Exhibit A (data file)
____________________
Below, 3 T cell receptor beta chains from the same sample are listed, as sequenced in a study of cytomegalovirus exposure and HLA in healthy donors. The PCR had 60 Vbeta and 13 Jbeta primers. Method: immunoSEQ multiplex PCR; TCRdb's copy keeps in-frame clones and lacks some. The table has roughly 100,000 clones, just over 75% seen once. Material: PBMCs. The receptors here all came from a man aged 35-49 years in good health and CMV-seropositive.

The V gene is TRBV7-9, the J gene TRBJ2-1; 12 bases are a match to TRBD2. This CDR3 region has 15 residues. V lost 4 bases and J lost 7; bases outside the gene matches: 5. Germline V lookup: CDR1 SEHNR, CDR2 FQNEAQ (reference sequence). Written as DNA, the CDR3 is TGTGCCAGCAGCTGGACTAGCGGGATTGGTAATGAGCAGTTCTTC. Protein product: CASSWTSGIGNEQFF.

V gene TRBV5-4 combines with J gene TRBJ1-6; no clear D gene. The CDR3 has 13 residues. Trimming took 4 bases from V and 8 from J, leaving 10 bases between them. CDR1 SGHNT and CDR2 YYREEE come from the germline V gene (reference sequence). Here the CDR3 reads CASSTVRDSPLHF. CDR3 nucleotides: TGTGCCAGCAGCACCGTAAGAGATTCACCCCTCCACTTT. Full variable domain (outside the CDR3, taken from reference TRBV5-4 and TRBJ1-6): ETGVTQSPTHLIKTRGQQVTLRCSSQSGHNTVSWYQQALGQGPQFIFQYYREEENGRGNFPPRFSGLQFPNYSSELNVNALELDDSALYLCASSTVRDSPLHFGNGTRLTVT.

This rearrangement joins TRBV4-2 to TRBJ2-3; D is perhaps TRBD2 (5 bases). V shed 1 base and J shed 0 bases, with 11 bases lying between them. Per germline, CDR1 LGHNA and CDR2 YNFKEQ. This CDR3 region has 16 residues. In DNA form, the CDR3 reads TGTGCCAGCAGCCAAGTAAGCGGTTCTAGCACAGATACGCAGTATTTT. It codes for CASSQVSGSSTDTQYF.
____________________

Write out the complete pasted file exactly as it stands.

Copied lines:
Below, 3 T cell receptor beta chains from the same sample are listed, as sequenced in a study of cytomegalovirus exposure and HLA in healthy donors. The PCR had 60 Vbeta and 13 Jbeta primers. Method: immunoSEQ multiplex PCR; TCRdb's copy keeps in-frame clones and lacks some. The table has roughly 100,000 clones, just over 75% seen once. Material: PBMCs. The receptors here all came from a man aged 35-49 years in good health and CMV-seropositive.

The V gene is TRBV7-9, the J gene TRBJ2-1; 12 bases are a match to TRBD2. This CDR3 region has 15 residues. V lost 4 bases and J lost 7; bases outside the gene matches: 5. Germline V lookup: CDR1 SEHNR, CDR2 FQNEAQ (reference sequence). Written as DNA, the CDR3 is TGTGCCAGCAGCTGGACTAGCGGGATTGGTAATGAGCAGTTCTTC. Protein product: CASSWTSGIGNEQFF.

V gene TRBV5-4 combines with J gene TRBJ1-6; no clear D gene. The CDR3 has 13 residues. Trimming took 4 bases from V and 8 from J, leaving 10 bases between them. CDR1 SGHNT and CDR2 YYREEE come from the germline V gene (reference sequence). Here the CDR3 reads CASSTVRDSPLHF. CDR3 nucleotides: TGTGCCAGCAGCACCGTAAGAGATTCACCCCTCCACTTT. Full variable domain (outside the CDR3, taken from reference TRBV5-4 and TRBJ1-6): ETGVTQSPTHLIKTRGQQVTLRCSSQSGHNTVSWYQQALGQGPQFIFQYYREEENGRGNFPPRFSGLQFPNYSSELNVNALELDDSALYLCASSTVRDSPLHFGNGTRLTVT.

This rearrangement joins TRBV4-2 to TRBJ2-3; D is perhaps TRBD2 (5 bases). V shed 1 base and J shed 0 bases, with 11 bases lying between them. Per germline, CDR1 LGHNA and CDR2 YNFKEQ. This CDR3 region has 16 residues. In DNA form, the CDR3 reads TGTGCCAGCAGCCAAGTAAGCGGTTCTAGCACAGATACGCAGTATTTT. It codes for CASSQVSGSSTDTQYF.